We have a feeding schedule that works for us all: 9am and 3pm, then 9pm and 3am (luckily, the Crankee Yankee usually handles that last one!). The cats know this, and if we are a few minutes late, they let us know it.

Bailey can emit an ear-splitting howl that wakes up everyone. No one sleeps through it. He also enjoys having what we call a “nightly nutty.” This means that, for no reason we can see, Bailey starts tearing around the house in the evening, and up and down the stairs. Once at the bottom of the stairs where his voice really carries, he will howl his head off so that we ALL can enjoy it…

The other cats are kind of nonplussed about it; they all just look at each other, and shrug in a mutual “meh.”

It’s amazing how cats’ facial expressions can let you know exactly how they feel. All cats seem to do this; they know which expressions will “work” their humans. If we are on the couch, enjoying a cup of frozen yoghurt in the evening, Bailey will park his butt as close to us as possible. Then he does his patented “oh, look at the cute kitty!” look: he looks at the cup and tilts his head over to one side appealingly. It’s mighty hard to resist, and no one knows this better than Bailey.

Well, what can you do? There is an old saying, which we know from our own cat family is absolutely true: “Cats were once revered in Egypt as gods. Cats have never forgotten this.”

And, yes—we completely understand that we are the slaves, not the masters. We’re all used to it….

 

The Morning Sludge

If you read my posts on a regular basis, you’ll know that the Crankee Yankee and I have five cats. Oh, it didn’t happen all at once, but still; we have five cats. They are pretty smart, too. They can’t read nor can they tell time, but they definitely know when it’s time to be fed.

We have a schedule for feeding, and they have learned it well. In the 24 hours of each day, they have four feeding times: 9-ish in the morning, 3-ish in the afternoon, and repeat for night-time. The 9’s are kibble inly, and the 3’s are  special wet food that helps their digestion (meaning less vomiting, and less clean-up of such).

It’s almost like having quintuplets in the house; after a while, you just wake up at 3am, stagger to the kitchen and start opening cans. Although I am grateful to the heart that it is usually the Crankee Yankee who gets up to feed everyone at that time, there is this:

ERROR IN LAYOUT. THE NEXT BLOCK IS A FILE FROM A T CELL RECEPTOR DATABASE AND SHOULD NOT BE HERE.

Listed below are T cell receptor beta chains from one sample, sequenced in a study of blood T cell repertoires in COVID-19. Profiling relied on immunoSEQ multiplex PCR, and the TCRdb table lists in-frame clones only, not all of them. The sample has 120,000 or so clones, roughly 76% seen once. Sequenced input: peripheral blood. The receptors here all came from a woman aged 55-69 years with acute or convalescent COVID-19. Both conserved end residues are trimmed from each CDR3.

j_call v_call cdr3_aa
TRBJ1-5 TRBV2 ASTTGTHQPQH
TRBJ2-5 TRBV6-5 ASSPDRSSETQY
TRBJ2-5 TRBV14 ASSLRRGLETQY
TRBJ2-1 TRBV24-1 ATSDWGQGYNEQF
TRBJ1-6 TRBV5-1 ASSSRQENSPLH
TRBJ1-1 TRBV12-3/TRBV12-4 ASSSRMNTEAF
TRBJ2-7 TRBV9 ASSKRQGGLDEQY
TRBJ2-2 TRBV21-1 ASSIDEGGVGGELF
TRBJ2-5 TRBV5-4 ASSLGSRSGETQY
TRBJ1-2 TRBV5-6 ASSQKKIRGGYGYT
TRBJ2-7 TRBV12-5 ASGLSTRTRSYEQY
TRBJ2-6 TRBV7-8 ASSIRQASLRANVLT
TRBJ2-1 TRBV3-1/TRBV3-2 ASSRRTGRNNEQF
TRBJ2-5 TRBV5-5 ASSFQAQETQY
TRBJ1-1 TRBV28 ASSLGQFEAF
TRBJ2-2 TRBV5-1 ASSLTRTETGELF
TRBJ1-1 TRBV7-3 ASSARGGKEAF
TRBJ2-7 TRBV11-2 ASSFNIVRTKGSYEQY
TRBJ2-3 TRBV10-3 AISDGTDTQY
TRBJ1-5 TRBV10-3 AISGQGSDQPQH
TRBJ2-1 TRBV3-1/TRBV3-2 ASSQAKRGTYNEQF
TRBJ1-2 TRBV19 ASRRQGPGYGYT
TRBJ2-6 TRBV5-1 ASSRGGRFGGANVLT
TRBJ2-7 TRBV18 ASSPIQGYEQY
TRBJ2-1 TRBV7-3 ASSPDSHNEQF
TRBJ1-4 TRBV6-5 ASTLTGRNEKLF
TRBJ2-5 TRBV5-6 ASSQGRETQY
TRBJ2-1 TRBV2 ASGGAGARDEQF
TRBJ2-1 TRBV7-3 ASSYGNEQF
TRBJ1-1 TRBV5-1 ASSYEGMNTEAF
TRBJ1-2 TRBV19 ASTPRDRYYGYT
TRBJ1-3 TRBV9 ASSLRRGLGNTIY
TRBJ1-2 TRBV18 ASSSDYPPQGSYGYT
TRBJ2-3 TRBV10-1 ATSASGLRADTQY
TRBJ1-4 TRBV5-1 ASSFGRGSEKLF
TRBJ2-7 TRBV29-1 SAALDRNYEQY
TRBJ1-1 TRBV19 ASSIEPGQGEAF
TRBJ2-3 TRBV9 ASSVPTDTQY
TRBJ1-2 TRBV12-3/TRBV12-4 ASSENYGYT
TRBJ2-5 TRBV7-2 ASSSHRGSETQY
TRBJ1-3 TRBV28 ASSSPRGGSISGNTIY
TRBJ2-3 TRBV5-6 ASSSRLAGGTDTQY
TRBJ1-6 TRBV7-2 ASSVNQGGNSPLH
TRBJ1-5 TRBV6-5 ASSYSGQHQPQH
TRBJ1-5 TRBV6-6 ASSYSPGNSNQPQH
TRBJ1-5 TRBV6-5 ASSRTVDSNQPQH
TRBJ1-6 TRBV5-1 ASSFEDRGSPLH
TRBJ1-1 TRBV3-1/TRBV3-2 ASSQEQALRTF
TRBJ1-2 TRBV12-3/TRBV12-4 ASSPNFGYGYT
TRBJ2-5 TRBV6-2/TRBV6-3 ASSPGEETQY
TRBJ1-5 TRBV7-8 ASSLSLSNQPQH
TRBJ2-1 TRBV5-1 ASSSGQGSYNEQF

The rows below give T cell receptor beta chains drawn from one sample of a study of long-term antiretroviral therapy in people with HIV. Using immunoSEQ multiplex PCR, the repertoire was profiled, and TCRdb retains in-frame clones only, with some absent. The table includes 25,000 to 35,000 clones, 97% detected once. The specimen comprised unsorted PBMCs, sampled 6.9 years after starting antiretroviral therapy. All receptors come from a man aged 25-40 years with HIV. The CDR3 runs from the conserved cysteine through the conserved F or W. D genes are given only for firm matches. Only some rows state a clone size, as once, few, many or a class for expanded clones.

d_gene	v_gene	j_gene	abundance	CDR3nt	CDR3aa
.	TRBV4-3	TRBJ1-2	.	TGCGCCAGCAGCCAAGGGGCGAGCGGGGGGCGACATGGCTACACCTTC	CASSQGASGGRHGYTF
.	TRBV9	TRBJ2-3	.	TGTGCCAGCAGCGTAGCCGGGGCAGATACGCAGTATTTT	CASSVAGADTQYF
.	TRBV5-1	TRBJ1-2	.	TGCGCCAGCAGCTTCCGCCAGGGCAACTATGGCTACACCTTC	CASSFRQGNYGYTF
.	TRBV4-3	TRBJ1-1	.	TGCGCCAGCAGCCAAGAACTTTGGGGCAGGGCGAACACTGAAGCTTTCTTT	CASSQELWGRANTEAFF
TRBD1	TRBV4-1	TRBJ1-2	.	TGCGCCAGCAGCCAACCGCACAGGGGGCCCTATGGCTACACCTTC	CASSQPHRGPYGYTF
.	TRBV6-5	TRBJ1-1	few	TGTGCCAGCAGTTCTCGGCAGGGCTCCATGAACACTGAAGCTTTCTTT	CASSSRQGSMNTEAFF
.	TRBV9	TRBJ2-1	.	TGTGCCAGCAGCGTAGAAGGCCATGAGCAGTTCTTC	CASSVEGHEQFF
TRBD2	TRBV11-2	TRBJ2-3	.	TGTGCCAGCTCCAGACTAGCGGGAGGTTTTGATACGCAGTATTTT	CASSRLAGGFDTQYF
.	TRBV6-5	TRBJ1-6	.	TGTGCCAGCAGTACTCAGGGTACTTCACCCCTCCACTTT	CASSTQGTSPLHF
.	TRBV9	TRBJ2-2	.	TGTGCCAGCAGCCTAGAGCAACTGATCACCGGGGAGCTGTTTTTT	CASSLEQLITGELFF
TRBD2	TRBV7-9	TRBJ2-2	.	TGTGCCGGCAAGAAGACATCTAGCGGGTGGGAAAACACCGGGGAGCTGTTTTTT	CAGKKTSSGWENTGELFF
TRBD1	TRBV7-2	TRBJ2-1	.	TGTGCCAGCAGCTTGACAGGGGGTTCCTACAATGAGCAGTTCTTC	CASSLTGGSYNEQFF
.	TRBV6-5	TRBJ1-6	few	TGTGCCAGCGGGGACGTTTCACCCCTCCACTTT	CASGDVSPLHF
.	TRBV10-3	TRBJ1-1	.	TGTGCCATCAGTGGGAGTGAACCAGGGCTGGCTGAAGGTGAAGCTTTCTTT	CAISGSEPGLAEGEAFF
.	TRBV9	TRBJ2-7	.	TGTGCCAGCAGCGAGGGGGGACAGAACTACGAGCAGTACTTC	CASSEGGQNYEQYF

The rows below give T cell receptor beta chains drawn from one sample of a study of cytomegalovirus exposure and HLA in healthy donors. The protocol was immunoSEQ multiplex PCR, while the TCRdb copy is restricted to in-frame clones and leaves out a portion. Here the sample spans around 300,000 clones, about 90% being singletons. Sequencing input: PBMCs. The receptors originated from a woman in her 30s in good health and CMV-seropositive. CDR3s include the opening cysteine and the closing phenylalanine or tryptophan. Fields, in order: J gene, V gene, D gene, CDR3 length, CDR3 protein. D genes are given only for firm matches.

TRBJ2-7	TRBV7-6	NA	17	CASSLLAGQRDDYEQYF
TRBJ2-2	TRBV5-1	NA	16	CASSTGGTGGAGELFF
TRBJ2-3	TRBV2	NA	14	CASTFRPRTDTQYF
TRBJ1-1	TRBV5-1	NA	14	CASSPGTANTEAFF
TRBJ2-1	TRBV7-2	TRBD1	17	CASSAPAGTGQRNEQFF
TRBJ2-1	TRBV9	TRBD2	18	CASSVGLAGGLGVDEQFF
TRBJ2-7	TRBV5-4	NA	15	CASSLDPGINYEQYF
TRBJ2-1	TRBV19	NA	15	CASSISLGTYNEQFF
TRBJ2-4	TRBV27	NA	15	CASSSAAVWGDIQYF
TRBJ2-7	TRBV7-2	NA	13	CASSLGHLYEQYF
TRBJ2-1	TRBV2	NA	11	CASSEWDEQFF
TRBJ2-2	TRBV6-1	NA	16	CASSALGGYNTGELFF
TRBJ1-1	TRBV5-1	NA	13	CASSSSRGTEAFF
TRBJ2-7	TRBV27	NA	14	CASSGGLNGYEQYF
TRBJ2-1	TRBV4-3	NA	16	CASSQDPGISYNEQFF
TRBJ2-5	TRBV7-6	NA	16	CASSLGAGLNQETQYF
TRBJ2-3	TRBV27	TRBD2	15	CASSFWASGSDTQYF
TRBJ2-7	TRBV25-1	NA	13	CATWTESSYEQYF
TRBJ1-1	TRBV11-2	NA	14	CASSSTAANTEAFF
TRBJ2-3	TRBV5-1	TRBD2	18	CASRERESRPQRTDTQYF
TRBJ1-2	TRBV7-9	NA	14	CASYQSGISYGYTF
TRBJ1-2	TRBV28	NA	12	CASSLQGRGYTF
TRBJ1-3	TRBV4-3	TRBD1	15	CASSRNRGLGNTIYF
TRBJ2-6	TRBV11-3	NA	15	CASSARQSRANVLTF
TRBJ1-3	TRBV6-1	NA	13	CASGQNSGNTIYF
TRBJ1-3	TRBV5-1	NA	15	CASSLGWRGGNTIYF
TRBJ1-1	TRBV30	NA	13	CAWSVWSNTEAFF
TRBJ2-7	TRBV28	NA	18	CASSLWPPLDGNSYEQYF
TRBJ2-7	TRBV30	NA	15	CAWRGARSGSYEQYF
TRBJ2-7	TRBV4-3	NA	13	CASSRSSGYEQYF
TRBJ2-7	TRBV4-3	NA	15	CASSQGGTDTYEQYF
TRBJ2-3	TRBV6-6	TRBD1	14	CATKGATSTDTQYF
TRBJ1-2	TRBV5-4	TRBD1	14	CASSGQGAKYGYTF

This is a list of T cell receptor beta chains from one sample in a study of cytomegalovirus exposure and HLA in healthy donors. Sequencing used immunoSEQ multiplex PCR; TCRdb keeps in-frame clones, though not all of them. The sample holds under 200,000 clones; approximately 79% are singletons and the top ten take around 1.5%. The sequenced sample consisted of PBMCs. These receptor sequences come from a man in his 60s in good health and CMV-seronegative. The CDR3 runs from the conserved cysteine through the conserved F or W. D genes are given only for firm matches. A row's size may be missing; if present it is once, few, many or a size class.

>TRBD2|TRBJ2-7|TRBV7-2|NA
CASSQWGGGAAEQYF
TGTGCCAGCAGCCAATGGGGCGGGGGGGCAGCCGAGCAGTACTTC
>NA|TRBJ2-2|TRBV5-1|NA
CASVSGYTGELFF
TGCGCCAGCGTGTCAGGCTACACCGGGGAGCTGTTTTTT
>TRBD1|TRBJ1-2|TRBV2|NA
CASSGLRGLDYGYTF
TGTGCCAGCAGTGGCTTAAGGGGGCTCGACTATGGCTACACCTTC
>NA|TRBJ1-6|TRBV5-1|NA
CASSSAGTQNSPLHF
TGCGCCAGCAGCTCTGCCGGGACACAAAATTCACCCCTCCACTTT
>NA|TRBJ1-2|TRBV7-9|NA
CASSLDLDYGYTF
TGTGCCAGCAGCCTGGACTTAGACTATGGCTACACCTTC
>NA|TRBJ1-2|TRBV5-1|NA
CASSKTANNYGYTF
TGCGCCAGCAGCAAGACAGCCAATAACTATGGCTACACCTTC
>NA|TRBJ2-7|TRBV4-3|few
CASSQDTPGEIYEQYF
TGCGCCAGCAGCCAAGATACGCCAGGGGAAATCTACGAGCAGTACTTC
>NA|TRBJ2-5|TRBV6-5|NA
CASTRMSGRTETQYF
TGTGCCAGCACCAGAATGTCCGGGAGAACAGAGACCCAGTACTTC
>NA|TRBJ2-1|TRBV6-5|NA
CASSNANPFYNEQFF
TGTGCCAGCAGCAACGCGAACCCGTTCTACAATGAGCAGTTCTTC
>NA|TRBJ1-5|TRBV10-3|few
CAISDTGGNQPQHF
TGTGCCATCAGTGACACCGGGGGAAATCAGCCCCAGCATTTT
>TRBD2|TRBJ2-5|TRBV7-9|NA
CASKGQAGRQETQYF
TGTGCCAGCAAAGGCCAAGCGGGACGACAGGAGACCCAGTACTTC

After opening the cans, distributing the food, the empties are put in the sink with hot water to loosen up the food bits in them. By the time the sun is up, there is a goodly amount of “cat food sludge” in the bottom of the little mesh doohicky in the sink. This is where the *Alponium odor happens. And it STINKS.

Granted, when the Crankee Yankee feeds them, I don’t have to get up. The cats are  happy, and often some of them clean out their bowls, which the Crankee Yankee kindly puts in the sink to soak. So when I get up, that’s what greets me; the smell of Alponium in the morning….pre-coffee, yet!

Ah well, it could be worse. We could be living with a pack of huge great Danes or a pot-bellied pig wearing diapers. Plus, there is the “cute factor” that all the cats share; they are at their most adorable when it’s time to eat. I think it’s the same sort of genetic thing that babies and toddlers have; the innate ability to drive you nuts and then melt your heart.

And then there you are, in the grip of a massive wave of cuteness. I’d say more, but it’s time to clean up the Alponium sludge…

*Alponium is the distinct aroma that goes up your nose when you open a can of cat or dog food. It isn’t on the periodic table either, and I can’t remember who said it first. But you’ll know it when you smell it…

Indoor/Outdoor Cats Need to Come in at Night

The Crankee Yankee and I have sheltered and fed cats for years now. We’re often bothered by the fact that some people who have indoor/outdoor cats don’t seem to worry or care about them. In fact, that’s how we got Pepper (sadly missed) years ago; he was someone’s cat and they never checked on him, or even looked for him.